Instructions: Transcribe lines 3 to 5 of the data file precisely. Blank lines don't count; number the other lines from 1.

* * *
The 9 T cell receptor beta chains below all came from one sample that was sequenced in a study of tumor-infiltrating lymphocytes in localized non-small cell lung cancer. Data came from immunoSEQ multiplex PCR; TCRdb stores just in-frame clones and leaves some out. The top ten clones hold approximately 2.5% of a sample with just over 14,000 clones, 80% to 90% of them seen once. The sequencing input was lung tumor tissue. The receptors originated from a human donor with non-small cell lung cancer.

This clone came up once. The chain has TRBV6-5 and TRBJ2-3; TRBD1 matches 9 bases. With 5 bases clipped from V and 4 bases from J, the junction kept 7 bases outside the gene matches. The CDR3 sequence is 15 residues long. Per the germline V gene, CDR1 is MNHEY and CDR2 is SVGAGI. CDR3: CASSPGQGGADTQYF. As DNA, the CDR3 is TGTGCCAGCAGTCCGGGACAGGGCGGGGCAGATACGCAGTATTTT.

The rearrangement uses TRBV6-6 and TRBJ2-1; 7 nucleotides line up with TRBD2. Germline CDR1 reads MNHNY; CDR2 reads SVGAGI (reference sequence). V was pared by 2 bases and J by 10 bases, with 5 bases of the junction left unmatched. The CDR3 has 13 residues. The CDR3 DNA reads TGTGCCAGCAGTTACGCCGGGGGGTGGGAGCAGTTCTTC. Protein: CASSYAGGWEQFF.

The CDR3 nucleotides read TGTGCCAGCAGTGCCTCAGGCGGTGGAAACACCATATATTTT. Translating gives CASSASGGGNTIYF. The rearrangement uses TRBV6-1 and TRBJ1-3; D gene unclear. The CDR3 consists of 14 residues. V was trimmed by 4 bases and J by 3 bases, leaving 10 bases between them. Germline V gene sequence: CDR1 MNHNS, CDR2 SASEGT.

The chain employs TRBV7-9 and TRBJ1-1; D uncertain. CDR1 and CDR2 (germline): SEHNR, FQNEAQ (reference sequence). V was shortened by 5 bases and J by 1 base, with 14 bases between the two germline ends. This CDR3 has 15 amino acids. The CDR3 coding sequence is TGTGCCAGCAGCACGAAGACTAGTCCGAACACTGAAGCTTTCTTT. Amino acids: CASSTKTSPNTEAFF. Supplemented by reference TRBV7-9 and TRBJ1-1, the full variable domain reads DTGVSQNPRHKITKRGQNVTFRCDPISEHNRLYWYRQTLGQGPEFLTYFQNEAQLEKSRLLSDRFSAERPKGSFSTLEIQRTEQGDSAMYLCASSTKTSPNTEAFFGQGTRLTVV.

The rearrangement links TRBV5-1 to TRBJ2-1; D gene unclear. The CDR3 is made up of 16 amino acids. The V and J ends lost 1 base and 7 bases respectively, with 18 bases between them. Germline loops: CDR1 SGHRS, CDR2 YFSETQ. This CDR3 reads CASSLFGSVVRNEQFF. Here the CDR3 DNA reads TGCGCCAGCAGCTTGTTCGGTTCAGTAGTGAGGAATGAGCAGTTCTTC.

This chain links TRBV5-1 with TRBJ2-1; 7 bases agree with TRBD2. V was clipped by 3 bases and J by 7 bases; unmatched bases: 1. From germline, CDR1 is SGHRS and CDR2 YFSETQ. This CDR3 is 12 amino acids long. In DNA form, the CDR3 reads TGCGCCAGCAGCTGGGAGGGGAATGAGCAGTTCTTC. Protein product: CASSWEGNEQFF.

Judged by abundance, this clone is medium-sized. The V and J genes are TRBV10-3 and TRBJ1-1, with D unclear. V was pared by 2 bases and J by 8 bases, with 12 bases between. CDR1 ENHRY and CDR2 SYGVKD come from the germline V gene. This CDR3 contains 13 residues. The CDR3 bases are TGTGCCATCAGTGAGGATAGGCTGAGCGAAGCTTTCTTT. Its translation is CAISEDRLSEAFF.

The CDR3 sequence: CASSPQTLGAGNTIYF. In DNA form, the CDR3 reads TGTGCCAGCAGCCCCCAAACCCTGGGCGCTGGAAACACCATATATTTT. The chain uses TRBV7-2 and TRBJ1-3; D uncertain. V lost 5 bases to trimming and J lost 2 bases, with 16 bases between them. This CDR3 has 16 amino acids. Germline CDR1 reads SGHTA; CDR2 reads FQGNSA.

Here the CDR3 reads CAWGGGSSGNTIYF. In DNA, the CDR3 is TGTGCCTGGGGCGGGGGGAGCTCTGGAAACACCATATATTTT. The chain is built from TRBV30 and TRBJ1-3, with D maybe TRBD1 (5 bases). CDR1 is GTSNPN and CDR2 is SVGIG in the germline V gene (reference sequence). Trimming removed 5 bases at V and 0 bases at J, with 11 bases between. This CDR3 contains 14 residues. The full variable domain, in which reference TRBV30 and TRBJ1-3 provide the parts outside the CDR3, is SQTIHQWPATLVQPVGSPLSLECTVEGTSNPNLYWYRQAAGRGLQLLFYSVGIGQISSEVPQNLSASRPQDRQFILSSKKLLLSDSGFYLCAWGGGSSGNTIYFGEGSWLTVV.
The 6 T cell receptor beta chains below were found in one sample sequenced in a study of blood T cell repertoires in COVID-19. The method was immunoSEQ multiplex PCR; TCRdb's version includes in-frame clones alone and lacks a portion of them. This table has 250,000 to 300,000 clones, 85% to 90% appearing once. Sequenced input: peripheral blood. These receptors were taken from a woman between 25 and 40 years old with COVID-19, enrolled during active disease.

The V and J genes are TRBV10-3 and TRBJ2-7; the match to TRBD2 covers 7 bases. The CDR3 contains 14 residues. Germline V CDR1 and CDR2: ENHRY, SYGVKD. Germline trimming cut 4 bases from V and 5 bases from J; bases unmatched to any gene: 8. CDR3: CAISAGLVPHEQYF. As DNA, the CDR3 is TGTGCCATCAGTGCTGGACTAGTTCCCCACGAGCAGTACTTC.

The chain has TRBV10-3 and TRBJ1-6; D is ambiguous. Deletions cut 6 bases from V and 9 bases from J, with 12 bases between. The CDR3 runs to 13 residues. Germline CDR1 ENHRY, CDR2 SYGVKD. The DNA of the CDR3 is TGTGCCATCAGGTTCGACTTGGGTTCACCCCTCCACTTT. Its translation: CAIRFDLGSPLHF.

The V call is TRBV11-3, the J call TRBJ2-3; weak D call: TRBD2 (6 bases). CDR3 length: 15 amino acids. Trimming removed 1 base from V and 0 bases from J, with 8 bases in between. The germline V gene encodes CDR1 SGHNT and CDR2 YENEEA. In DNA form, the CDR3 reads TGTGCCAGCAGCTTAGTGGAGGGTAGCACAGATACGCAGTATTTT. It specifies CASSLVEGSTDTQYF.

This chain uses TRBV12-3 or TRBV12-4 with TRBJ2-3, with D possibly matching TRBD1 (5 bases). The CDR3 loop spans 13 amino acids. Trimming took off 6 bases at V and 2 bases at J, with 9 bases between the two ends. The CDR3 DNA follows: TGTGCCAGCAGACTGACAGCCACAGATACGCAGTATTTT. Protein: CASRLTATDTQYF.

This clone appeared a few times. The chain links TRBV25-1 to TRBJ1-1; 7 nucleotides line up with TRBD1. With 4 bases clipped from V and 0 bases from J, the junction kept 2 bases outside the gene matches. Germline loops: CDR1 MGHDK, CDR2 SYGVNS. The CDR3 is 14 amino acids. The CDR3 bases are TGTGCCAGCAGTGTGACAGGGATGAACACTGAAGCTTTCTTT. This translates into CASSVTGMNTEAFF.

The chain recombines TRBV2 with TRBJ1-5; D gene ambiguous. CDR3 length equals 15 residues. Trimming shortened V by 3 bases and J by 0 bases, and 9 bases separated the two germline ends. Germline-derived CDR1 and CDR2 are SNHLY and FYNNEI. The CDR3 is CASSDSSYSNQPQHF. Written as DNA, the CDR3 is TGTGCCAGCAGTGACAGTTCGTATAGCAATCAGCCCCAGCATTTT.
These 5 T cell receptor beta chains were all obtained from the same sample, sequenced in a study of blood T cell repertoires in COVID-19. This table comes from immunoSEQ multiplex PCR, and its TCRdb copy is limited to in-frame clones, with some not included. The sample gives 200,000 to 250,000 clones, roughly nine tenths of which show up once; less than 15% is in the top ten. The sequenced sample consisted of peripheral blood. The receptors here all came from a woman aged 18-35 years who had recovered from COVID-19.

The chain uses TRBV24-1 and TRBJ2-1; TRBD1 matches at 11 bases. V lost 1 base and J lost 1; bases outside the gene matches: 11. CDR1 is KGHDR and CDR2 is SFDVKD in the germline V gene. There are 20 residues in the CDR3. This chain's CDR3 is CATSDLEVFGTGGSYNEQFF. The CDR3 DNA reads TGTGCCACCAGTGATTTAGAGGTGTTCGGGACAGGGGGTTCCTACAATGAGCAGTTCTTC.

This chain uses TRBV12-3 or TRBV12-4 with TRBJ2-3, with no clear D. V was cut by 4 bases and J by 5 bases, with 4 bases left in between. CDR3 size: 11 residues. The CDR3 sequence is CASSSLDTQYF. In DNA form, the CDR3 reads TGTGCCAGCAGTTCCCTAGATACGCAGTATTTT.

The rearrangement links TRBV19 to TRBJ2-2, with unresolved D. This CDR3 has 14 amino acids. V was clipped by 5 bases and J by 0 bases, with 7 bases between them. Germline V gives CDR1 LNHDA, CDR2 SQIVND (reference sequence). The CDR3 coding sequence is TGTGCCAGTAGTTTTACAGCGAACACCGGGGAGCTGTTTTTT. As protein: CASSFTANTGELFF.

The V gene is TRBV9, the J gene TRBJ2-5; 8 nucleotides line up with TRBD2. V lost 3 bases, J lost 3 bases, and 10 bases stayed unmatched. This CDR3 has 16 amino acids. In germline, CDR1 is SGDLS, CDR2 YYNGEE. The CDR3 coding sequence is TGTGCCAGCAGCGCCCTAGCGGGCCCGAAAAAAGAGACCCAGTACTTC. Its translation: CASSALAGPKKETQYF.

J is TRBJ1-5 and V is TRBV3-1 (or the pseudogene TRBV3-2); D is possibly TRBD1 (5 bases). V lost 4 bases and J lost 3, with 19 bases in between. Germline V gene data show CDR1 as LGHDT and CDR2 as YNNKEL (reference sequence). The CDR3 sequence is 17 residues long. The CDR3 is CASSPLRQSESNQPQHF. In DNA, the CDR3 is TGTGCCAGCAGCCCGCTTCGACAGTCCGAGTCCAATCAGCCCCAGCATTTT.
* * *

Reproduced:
The rearrangement uses TRBV6-6 and TRBJ2-1; 7 nucleotides line up with TRBD2. Germline CDR1 reads MNHNY; CDR2 reads SVGAGI (reference sequence). V was pared by 2 bases and J by 10 bases, with 5 bases of the junction left unmatched. The CDR3 has 13 residues. The CDR3 DNA reads TGTGCCAGCAGTTACGCCGGGGGGTGGGAGCAGTTCTTC. Protein: CASSYAGGWEQFF.

The CDR3 nucleotides read TGTGCCAGCAGTGCCTCAGGCGGTGGAAACACCATATATTTT. Translating gives CASSASGGGNTIYF. The rearrangement uses TRBV6-1 and TRBJ1-3; D gene unclear. The CDR3 consists of 14 residues. V was trimmed by 4 bases and J by 3 bases, leaving 10 bases between them. Germline V gene sequence: CDR1 MNHNS, CDR2 SASEGT.

The chain employs TRBV7-9 and TRBJ1-1; D uncertain. CDR1 and CDR2 (germline): SEHNR, FQNEAQ (reference sequence). V was shortened by 5 bases and J by 1 base, with 14 bases between the two germline ends. This CDR3 has 15 amino acids. The CDR3 coding sequence is TGTGCCAGCAGCACGAAGACTAGTCCGAACACTGAAGCTTTCTTT. Amino acids: CASSTKTSPNTEAFF. Supplemented by reference TRBV7-9 and TRBJ1-1, the full variable domain reads DTGVSQNPRHKITKRGQNVTFRCDPISEHNRLYWYRQTLGQGPEFLTYFQNEAQLEKSRLLSDRFSAERPKGSFSTLEIQRTEQGDSAMYLCASSTKTSPNTEAFFGQGTRLTVV.